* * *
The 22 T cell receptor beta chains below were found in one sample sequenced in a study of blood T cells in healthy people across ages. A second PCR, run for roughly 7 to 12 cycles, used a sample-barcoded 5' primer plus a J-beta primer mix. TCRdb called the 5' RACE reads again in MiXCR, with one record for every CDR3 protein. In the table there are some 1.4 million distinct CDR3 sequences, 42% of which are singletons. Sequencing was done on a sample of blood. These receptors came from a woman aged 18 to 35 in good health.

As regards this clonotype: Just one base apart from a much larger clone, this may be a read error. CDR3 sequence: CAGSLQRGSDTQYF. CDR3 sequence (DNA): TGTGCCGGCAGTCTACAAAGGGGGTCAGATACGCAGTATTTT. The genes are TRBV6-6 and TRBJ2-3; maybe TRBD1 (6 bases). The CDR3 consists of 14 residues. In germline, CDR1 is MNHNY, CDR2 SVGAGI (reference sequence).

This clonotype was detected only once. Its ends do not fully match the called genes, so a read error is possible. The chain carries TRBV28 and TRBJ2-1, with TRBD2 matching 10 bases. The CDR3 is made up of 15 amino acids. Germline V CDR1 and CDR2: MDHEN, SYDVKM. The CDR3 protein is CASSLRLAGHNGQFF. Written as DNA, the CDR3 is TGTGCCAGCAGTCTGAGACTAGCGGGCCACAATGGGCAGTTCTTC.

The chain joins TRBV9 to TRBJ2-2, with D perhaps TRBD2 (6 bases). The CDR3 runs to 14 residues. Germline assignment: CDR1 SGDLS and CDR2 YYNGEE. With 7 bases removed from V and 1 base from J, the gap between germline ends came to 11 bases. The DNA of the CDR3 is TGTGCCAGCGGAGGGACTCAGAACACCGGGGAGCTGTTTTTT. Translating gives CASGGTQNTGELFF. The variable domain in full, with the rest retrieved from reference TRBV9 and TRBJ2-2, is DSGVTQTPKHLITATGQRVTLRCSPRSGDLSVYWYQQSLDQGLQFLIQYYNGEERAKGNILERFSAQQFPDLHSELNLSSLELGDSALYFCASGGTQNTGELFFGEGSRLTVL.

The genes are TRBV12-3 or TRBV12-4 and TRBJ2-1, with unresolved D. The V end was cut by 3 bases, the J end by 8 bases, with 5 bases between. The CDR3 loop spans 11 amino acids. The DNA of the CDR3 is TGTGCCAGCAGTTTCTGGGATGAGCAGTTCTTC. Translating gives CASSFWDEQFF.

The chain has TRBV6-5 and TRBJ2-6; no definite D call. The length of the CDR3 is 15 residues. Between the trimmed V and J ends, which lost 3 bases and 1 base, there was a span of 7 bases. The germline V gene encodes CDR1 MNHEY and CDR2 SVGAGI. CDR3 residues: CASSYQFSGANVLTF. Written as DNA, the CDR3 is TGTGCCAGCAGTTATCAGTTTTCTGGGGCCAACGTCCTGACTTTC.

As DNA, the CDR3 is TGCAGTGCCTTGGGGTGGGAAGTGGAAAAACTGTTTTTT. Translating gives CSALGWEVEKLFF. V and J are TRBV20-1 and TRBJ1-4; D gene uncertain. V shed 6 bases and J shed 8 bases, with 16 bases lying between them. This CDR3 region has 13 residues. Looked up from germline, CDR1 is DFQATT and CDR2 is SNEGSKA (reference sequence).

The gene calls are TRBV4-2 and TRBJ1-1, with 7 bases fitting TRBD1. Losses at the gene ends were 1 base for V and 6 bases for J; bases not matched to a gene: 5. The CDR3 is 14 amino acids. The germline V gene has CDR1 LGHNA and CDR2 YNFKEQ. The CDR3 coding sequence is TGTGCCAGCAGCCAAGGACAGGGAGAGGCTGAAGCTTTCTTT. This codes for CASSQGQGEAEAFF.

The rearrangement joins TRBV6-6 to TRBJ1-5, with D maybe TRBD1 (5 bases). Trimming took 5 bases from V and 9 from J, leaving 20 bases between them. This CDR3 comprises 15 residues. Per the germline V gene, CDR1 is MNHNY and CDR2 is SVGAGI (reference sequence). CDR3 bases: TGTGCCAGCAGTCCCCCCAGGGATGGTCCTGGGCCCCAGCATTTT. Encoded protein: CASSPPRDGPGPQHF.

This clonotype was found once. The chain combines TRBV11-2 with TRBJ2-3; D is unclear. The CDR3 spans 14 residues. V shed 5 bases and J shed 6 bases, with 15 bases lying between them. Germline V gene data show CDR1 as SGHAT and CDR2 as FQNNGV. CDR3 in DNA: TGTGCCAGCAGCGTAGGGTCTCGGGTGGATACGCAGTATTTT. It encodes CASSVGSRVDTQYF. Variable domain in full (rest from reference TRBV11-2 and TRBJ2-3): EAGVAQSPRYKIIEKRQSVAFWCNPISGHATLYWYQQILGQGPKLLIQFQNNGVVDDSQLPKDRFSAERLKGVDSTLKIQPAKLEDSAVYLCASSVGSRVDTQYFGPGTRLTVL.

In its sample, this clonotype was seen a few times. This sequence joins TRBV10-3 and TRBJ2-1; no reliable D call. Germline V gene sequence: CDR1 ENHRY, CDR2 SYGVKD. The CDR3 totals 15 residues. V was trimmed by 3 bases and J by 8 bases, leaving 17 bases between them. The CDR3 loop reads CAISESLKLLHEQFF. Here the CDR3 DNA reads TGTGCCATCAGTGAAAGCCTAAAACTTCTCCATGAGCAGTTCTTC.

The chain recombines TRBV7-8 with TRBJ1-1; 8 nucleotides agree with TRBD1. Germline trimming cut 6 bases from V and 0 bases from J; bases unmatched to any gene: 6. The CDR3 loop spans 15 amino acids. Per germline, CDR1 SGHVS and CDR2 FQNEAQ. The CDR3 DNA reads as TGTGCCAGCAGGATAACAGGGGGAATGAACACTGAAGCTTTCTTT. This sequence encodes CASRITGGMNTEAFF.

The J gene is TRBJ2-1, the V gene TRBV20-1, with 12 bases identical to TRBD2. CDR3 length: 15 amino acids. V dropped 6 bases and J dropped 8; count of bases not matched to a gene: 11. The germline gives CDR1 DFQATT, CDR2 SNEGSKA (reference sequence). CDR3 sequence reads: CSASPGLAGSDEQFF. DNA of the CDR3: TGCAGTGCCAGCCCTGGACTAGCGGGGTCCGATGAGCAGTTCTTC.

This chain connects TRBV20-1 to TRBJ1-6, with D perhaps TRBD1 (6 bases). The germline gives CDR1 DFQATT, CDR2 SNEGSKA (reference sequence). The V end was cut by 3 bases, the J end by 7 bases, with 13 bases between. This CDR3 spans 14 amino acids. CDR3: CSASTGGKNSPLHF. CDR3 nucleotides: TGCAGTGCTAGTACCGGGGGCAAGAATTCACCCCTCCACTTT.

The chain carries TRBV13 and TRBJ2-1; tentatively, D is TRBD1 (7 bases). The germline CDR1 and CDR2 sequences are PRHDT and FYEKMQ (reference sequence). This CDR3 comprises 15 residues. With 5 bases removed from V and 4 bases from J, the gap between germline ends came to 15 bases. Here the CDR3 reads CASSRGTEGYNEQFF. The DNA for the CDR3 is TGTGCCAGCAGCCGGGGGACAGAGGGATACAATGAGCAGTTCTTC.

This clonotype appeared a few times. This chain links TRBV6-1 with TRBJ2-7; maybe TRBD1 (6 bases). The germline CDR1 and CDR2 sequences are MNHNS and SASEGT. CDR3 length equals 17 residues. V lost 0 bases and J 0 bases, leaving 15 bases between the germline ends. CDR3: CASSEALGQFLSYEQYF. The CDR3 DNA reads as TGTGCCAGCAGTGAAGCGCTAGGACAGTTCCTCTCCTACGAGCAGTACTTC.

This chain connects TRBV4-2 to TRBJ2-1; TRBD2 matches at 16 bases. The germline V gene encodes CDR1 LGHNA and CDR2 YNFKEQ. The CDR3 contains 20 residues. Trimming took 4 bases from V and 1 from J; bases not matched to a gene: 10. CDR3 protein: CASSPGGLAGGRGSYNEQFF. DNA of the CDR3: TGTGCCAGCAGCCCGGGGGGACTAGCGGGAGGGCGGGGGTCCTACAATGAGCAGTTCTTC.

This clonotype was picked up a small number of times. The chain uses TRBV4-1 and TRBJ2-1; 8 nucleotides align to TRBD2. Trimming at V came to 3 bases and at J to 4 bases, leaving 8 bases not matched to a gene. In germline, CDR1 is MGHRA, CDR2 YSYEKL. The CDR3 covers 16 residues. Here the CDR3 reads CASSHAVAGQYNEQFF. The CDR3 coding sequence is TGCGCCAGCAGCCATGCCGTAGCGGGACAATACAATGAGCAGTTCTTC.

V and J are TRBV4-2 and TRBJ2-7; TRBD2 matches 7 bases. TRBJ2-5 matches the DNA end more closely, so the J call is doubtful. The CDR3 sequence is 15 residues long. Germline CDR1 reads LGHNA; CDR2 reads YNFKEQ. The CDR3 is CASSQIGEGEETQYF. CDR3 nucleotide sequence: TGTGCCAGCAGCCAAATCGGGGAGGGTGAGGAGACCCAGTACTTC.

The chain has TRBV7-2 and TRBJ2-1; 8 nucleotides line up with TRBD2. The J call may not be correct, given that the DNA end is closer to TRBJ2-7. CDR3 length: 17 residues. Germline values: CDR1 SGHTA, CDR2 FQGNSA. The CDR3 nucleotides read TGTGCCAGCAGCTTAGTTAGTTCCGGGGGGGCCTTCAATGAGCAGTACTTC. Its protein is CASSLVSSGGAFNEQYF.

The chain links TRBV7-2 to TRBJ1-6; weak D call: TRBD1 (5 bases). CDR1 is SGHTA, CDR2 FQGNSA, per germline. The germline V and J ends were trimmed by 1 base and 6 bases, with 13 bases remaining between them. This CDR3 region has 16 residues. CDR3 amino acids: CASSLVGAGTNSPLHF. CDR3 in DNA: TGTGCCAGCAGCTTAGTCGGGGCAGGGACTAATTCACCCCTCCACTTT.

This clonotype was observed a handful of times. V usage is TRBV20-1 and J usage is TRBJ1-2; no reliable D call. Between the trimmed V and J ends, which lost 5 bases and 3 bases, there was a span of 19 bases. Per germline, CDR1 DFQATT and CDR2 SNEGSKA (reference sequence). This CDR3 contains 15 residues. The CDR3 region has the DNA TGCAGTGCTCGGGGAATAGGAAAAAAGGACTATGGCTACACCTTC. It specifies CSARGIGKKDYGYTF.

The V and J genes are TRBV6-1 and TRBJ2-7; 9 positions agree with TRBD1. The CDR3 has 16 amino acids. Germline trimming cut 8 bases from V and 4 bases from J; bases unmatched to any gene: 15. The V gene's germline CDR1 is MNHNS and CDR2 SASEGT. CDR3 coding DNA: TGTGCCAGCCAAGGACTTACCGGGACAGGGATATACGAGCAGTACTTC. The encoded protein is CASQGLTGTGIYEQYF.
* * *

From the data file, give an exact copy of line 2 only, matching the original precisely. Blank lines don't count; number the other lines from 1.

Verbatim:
As regards this clonotype: Just one base apart from a much larger clone, this may be a read error. CDR3 sequence: CAGSLQRGSDTQYF. CDR3 sequence (DNA): TGTGCCGGCAGTCTACAAAGGGGGTCAGATACGCAGTATTTT. The genes are TRBV6-6 and TRBJ2-3; maybe TRBD1 (6 bases). The CDR3 consists of 14 residues. In germline, CDR1 is MNHNY, CDR2 SVGAGI (reference sequence).